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This may be a bit of a weird question:

Our project's datamodel has multiple tables with multiple columns any one of which can be used to join with one settingtable. The question here is how to get the name of the column that was used to connect to the settingtable in an OR join?

For instance, let's say the query looks like this:

SELECT FIRST.ID, SEC.ID, TRD.ID, FRTH.ID, SETS.ID, SETS.VALUE
FROM ROOTTABLE FIRST
LEFT JOIN SECONDTABLE SEC ON SEC.SECDONTABLE_ID = FIRST.SECONDTABLE_ID
LEFT JOIN THIRDTABLE TRD ON TRD.THIRDTABLE_ID = FIRST.THIRDTABLE_ID
LEFT JOIN FOURTHTABLE FRTH ON FRTH.FOURTHTABLE_ID = TRD.FOURTHTABLE_ID
-- etc...
LEFT JOIN SETTINGTABLE SETS 
   ON (SETS.ID = FIRST.ONESETTING_ID OR SETS.ID = FIRST.SECONDSETTING_ID
      OR SETS.ID = FIRST.THIRDSETTING_ID OR SETS.ID = TRD.RANDSETTING_ID
      OR SETS.ID = FRTH.ONESETTING_ID
-- etc...
   )

Now, that's a very parsed example of what's really going on. We may have dozens of tables with several joinin columns on each one to the SETTINGTABLE.

Obviously, merely making a separate join for each table.column would show you the column used. Or alternately, you can use CASE clause in the select. But either one is tricky and requires a lot of manual input. Even just using all the joining ID-columns in the select would enable you to compare the ID's, but since the results need to be readable by non-technical people, that wouldn't help much.

So is there a way to use some sys objects or somesuch to simply return the column name that was actually used to connect to SETTINGTABLE? The design is what it is, and will not change. So I'm simply trying to find the best way to work with what we have. This would significantly speed up our diagnosis of some of our scripts, queries and data.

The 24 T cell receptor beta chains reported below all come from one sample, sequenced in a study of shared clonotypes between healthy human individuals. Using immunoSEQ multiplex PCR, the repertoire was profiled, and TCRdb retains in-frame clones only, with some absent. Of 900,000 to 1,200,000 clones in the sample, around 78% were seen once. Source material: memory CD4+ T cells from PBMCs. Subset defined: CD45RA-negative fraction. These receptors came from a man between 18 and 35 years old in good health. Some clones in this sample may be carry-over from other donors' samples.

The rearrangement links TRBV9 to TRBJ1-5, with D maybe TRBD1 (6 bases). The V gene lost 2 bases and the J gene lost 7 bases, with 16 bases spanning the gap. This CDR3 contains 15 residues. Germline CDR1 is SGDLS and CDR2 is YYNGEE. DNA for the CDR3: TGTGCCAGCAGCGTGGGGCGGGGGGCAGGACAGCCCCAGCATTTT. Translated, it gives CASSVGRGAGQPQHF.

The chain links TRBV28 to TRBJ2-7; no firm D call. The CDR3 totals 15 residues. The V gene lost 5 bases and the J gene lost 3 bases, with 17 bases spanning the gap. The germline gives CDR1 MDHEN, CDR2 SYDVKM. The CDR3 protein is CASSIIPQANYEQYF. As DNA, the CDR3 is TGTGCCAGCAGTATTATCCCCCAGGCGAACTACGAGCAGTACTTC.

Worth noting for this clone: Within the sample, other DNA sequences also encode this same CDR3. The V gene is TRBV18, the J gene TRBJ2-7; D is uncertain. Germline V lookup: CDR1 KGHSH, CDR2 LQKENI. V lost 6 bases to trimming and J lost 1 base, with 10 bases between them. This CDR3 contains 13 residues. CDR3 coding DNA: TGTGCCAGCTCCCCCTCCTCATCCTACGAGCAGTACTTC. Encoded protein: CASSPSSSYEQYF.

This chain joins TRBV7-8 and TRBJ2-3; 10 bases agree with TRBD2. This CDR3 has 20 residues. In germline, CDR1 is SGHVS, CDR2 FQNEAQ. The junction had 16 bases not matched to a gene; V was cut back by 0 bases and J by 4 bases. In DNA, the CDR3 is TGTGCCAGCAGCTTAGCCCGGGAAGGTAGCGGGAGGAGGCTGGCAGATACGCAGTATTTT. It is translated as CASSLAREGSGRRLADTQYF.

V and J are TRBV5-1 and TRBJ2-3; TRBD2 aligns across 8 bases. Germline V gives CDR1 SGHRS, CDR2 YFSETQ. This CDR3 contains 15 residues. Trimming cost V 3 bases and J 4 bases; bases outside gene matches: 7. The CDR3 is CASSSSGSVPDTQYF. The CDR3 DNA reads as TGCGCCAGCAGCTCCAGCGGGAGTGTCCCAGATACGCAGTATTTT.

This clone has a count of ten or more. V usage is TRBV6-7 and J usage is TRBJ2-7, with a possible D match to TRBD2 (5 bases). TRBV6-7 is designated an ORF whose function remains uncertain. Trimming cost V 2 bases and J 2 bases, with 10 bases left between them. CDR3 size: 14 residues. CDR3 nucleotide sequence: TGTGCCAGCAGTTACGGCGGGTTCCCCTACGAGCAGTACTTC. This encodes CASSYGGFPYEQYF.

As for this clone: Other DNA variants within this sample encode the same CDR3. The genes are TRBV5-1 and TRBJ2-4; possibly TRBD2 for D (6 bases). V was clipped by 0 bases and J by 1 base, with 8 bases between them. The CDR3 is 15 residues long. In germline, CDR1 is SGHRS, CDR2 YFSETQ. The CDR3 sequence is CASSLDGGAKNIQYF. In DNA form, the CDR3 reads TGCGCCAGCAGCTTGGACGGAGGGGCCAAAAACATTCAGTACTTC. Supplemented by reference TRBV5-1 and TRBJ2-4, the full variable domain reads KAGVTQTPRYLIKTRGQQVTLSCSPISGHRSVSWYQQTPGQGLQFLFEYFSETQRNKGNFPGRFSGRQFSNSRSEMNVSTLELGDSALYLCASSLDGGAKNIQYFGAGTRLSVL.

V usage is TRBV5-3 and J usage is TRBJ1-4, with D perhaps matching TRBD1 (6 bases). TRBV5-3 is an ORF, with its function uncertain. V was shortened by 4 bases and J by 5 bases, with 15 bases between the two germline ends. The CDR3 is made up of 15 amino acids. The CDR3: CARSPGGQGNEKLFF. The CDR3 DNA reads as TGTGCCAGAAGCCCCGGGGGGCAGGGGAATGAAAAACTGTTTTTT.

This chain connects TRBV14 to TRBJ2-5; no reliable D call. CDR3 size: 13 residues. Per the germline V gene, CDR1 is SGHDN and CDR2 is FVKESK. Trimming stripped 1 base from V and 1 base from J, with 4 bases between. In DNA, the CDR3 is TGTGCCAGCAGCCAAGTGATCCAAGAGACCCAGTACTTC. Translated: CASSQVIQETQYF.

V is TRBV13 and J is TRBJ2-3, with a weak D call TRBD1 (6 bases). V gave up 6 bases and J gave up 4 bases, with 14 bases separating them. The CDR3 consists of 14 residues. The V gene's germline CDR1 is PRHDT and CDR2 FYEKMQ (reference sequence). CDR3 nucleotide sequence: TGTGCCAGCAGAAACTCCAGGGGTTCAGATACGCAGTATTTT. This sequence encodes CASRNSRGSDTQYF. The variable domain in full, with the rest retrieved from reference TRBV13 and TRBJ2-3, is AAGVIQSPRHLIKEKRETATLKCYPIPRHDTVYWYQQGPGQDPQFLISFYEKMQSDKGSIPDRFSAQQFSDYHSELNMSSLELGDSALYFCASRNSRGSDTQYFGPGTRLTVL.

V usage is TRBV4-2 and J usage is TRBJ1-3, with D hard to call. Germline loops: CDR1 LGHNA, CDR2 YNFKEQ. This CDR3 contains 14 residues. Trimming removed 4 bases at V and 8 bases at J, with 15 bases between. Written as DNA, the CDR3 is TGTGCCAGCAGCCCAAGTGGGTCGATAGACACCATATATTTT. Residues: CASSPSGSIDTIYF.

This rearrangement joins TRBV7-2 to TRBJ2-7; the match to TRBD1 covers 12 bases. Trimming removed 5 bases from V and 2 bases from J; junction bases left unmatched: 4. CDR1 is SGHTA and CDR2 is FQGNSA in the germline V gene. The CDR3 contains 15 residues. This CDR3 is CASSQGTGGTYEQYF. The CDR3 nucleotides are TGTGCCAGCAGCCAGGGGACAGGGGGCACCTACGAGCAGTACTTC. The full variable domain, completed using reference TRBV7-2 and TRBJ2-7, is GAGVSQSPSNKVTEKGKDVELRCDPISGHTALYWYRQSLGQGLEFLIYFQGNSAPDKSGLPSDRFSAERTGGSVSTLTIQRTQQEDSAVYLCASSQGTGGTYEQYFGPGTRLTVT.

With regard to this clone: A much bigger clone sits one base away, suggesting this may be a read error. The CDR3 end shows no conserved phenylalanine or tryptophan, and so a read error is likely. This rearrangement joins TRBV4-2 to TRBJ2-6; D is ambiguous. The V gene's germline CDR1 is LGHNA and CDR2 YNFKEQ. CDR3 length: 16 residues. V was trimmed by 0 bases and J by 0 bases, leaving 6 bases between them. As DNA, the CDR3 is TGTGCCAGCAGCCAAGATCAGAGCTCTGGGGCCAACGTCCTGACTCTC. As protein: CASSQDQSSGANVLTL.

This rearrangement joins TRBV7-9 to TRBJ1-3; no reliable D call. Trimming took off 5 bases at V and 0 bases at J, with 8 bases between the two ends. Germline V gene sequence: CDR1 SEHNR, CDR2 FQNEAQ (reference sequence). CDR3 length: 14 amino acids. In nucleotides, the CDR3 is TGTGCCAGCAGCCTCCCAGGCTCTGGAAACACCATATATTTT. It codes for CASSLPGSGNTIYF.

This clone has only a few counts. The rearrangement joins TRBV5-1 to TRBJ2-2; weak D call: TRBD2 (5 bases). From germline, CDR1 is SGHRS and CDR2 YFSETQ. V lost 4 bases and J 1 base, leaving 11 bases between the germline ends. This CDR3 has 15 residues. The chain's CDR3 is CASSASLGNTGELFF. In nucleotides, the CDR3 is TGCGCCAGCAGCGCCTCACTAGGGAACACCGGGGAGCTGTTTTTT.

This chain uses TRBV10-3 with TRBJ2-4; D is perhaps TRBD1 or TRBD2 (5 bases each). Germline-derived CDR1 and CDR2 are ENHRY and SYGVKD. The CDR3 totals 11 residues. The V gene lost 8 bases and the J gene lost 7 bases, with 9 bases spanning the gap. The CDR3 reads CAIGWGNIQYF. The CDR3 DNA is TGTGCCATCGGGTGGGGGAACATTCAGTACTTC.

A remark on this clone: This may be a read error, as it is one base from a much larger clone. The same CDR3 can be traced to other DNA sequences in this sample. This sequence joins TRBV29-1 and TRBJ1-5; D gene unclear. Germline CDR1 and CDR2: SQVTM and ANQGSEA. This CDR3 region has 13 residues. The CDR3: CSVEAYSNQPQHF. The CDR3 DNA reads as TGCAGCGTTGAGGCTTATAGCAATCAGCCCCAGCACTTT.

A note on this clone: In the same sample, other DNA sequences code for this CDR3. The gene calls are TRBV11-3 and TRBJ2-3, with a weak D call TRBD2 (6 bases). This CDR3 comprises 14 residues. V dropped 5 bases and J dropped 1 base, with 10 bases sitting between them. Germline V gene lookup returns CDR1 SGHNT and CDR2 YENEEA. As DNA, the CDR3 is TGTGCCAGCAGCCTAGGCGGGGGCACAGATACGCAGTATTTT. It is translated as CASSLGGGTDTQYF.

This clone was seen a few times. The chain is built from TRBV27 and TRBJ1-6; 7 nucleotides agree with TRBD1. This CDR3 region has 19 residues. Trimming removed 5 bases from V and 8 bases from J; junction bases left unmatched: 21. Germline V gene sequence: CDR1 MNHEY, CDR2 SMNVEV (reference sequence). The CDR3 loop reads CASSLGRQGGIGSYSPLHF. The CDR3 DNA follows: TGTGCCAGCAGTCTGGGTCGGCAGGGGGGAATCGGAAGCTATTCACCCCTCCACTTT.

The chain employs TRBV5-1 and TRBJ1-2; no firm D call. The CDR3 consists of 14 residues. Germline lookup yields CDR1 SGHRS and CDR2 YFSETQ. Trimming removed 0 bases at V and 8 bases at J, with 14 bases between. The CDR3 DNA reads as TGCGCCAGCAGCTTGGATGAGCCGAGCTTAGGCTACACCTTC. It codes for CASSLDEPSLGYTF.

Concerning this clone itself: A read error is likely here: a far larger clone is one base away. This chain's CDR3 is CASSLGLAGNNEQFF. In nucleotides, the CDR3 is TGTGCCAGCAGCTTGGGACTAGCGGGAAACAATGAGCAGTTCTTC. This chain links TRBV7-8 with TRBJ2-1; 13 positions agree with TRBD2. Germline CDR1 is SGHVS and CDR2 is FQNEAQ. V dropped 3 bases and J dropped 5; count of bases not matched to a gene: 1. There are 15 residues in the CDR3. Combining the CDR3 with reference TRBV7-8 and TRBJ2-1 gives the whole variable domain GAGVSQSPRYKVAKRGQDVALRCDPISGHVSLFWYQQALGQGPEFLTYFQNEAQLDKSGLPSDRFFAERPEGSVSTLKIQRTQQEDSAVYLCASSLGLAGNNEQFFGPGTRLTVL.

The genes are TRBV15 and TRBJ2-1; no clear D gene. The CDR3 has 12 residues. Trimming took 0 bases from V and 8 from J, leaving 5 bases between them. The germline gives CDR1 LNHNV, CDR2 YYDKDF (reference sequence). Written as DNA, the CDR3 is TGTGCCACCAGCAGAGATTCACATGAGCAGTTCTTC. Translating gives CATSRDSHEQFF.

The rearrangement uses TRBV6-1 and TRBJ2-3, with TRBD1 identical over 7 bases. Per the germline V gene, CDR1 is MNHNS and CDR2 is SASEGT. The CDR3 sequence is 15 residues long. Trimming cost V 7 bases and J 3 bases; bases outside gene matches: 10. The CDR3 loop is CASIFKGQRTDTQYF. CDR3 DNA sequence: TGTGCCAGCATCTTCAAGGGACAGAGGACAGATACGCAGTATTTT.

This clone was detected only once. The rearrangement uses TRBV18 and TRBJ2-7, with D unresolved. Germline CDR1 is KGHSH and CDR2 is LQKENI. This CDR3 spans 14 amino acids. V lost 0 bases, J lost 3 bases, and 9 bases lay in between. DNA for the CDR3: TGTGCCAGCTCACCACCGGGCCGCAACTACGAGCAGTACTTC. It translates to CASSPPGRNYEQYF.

Thanks!

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1 Answer

up vote 2 down vote accepted

There is no sys object or DMV that will give you such information. You'll have to build it yourself, for which you can have a look at the example below.

Let's prepare some tables and dummy data.

CREATE TABLE ROOTTABLE (FIRST_ID INT, SECOND_ID INT, THIRD_ID INT, ONESETTING_ID INT);
CREATE TABLE SECONDTABLE (SECOND_ID INT, SECONDSETTING_ID INT);
CREATE TABLE THIRDTABLE (THIRD_ID INT, FOURTH_ID INT, RANDSETTING_ID INT, THIRDSETTING_ID INT);
CREATE TABLE FOURTHTABLE (FOURTH_ID INT, ONESETTING_ID INT);
CREATE TABLE SETTINGTABLE (ID INT, VALUE Varchar(10));

INSERT ROOTTABLE VALUES (1,2,3,15),(1,1,1,12),(11,5,6,12);
INSERT SECONDTABLE VALUES (1,11),(2,15),(5,13);
INSERT THIRDTABLE VALUES (1,5,6,15),(6,7,8,15),(3,7,8,15);
INSERT FOURTHTABLE VALUES (5,15),(6,16),(7,17),(1,18);
INSERT SETTINGTABLE VALUES
  (11,'one'),
  (12,'two'),
  (13,'three'),
  (14,'four'),
  (15,'five'),
  (16,'six'),
  (17,'seven');

Here's the query with the MATCHES column to show where the JOIN condition was fulfilled from (SETS.ID = ?).

SELECT FIRST.FIRST_ID, SEC.SECOND_ID, TRD.THIRD_ID, FRTH.FOURTH_ID, SETS.ID, SETS.VALUE,